Warning: this article contains spoilers.
The fully-fledged arrival of a new Doctor is always a major event in Doctor Who. In that respect, Deep Breath is business as usual for a BBC brand that has just been promoted across a hype-regenerating “world tour” taking in the US, Mexico, Brazil, Australia, South Korea, London (all of which have BBC Worldwide offices) and Cardiff, where the show is made. Finally, rather than picking over the hordes of teasers and trailers, and sifting through universes of sci-fi spin and photo ops, now we can finally start to properly assess the new occupant of the TARDIS.
Showrunner Steven Moffat is keen on lampooning his leading men – where Matt Smith was given dialogue about his somewhat striking chin, here Capaldi discusses his “attack eyebrows”; facial features which he deems so prominent that they could threaten to set up independently from the rest of his visage. They loom over the newly refreshed title sequence. Moffat is keen for Capaldi to riff self-referentially on his Scottishness – when he notices his own accent he gleefully says “I can complain about things!”. When the TARDIS arrives in an anonymous contemporary city centre – filmed on Cardiff’s Queen Street – it’s identified as Glasgow (where Capaldi hails from) rather than the traditional London, as has often featured in the past. Another wink to the audience wondering just how Scottish this era of Doctor Who might become, and another acknowledgement of the new leading man.
Capaldi, like David Tennant before him, is an actor who loved Who growing up as a fanboy. There may have been a danger of too much reverence, or too much insider knowledge, but Capaldi is enough of a fan not to give way to slavish imitation. His newly-regenerated Doctor is exaggeratedly bonkers (this is a tradition in the series), but soon begins to settle into an aura of alien otherness twinned with terse steeliness.
This isn’t an immediately friendly hero figure, but nor is he quite the “anti-hero” that William Hartnell’s Doctor began life as, back in 1963. Exploring the grey (or should that be the distinguished and silvered?) areas between hero and anti-hero, Capaldi’s performance is one of constant nuance and detail. Whilst the story itself whizzes by in very broad brushstrokes (a dinosaur! clockwork droids!), Capaldi’s Doctor is a more subtle and pointillist portrait. He bristles with moments of commanding elegance and energy. He’s at his best when subtly mirroring the tale’s villain: admonishing it for having recreated itself so many times that there’s little or nothing left of its original self, Capaldi artfully conveys the irony that such a description could just as well apply to the Doctor. It’s the merest flicker of a moment, but you just know he’s thought about it and crafted it.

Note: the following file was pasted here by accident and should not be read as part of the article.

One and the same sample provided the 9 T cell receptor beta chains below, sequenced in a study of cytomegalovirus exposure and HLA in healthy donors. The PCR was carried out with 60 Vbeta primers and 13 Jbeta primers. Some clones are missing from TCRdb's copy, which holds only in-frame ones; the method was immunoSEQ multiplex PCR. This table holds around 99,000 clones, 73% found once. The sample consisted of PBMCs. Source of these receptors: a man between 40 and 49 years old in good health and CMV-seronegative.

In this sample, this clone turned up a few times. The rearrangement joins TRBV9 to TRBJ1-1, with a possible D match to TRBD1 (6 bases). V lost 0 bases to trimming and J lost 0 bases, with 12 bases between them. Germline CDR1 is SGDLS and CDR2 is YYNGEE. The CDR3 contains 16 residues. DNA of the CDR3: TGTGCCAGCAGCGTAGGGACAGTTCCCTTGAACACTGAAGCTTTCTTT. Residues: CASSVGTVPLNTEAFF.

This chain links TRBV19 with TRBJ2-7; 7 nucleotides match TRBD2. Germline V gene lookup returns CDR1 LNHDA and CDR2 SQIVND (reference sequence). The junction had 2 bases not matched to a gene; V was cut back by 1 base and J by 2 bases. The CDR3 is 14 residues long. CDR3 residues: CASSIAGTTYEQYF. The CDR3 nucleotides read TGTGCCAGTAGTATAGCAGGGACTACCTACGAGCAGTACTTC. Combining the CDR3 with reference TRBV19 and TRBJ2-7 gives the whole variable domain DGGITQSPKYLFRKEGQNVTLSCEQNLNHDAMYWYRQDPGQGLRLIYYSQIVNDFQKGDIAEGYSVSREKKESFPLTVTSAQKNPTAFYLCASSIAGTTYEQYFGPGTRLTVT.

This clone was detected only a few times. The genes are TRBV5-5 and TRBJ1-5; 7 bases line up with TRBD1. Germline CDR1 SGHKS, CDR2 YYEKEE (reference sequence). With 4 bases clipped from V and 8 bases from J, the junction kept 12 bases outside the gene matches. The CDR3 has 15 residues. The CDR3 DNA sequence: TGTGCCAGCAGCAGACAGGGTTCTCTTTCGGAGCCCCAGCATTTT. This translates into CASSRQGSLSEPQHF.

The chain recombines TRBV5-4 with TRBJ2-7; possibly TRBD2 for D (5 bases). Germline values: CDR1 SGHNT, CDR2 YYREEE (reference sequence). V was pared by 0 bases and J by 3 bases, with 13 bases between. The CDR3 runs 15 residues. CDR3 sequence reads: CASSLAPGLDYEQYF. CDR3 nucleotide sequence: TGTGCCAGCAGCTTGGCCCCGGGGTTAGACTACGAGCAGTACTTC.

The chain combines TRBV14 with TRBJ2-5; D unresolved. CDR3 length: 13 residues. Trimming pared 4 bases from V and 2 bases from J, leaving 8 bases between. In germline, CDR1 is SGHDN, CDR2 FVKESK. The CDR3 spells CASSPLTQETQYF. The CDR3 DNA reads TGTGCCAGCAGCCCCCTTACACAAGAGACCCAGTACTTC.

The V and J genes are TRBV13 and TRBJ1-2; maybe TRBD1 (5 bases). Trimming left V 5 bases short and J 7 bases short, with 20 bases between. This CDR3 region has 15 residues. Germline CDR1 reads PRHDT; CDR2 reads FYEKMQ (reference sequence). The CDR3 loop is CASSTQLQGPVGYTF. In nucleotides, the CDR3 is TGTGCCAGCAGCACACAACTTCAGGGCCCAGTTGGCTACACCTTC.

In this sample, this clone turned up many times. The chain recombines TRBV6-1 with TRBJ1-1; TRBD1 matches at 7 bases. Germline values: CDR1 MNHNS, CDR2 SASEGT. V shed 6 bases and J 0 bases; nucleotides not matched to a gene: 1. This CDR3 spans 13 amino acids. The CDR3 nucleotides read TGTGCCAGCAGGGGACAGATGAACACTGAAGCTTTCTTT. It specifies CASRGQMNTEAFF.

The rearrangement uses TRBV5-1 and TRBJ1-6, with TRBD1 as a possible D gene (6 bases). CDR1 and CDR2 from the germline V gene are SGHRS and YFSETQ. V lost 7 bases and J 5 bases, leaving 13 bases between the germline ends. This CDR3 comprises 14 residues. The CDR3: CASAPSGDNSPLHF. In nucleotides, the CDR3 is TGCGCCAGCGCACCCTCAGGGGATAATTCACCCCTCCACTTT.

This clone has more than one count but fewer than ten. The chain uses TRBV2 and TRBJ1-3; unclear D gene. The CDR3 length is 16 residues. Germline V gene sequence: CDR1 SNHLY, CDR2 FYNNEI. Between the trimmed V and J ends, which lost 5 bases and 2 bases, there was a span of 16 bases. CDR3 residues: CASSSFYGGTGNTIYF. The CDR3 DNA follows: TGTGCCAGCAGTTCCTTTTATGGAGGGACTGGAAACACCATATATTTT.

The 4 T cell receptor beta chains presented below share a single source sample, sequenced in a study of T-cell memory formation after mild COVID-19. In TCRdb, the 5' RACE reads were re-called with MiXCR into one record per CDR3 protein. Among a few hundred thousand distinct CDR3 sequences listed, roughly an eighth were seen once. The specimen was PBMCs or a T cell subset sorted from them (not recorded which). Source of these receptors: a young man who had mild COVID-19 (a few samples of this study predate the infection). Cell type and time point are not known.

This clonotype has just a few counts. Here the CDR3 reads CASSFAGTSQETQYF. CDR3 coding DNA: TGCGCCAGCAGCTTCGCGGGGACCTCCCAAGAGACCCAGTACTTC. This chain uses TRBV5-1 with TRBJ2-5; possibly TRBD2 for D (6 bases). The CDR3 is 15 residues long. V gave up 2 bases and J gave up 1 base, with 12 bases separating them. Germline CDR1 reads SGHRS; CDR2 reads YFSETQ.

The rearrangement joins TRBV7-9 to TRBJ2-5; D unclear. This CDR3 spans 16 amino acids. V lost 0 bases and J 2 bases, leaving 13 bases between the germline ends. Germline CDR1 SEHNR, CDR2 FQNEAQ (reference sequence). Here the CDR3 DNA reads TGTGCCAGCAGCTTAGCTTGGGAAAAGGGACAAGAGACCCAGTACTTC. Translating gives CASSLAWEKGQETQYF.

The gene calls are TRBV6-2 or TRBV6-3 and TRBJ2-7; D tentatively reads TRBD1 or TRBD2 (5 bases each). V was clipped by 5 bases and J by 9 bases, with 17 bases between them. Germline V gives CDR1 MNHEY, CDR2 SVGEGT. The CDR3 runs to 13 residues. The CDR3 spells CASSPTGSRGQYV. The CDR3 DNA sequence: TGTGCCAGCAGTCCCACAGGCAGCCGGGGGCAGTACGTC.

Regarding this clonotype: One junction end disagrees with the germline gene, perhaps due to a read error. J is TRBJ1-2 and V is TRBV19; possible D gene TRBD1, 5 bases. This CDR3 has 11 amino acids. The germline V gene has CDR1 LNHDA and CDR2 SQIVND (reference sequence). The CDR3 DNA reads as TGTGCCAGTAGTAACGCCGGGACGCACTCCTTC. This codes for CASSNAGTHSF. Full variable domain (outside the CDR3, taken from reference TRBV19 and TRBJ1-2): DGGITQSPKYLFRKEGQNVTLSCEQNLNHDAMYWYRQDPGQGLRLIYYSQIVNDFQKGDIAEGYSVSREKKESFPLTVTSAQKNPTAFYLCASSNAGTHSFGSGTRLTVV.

Fans who had been holding their breath to see how Peter Capaldi tackled this icon of British TV can now let out a sigh of relief. And in seeking to reassure audiences of the programme’s continuity – and companion Clara that the new figure is still her Doctor – this episode certainly brings out the big guns. Playing with possibilities of time travel in a near fourth-wall-breaking moment, we are assured by his very popular predecessor that this new version of the Doctor is indeed the real deal, but that he (Peter Capaldi) needs Clara’s (i.e. our) support.
For me, this sequence felt faintly disrespectful to the imagined audience, implying that viewers wouldn’t be able to accept a non-young Time Lord without some special pleading and a big dose of emotional manipulation. Bringing back the “old” Doctor in a new Doctor’s opening story isn’t just clever and “timey wimey”. Placing such an unusual, almost anxious, stress on continuity threatens to momentarily over-shadow the show’s capacity to move forward, transform itself, and let go of the past.
That aside, the episode has monsters and action sequences and clever twists and turns. It seemingly sets up a mysterious new story arc. But really it’s about introducing the world to an older Doctor, something not seen on an ongoing basis since the show’s return in 2005. This contesting of our consumer culture’s fixation on youthful appearances and youth-cultural trends is a sharp and thoughtfully challenging move for an established family show. If this were an outright commercial programme, rather than something cloaked in the BBC’s public service identity, I doubt whether Peter Capaldi would have been cast: looked at from a brand-image point of view, he’s a considerable departure from the past few TARDIS incumbents.
Sure, by arguing that we need to gaze through the veil of outer appearances, Steven Moffat’s screenplay strangely keeps drawing attention to those very surfaces. But there should be no doubt at all, and no grey areas, about whether Peter Capaldi makes a good Doctor. More than a good man, this new Doctor promises to be a great Time Lord.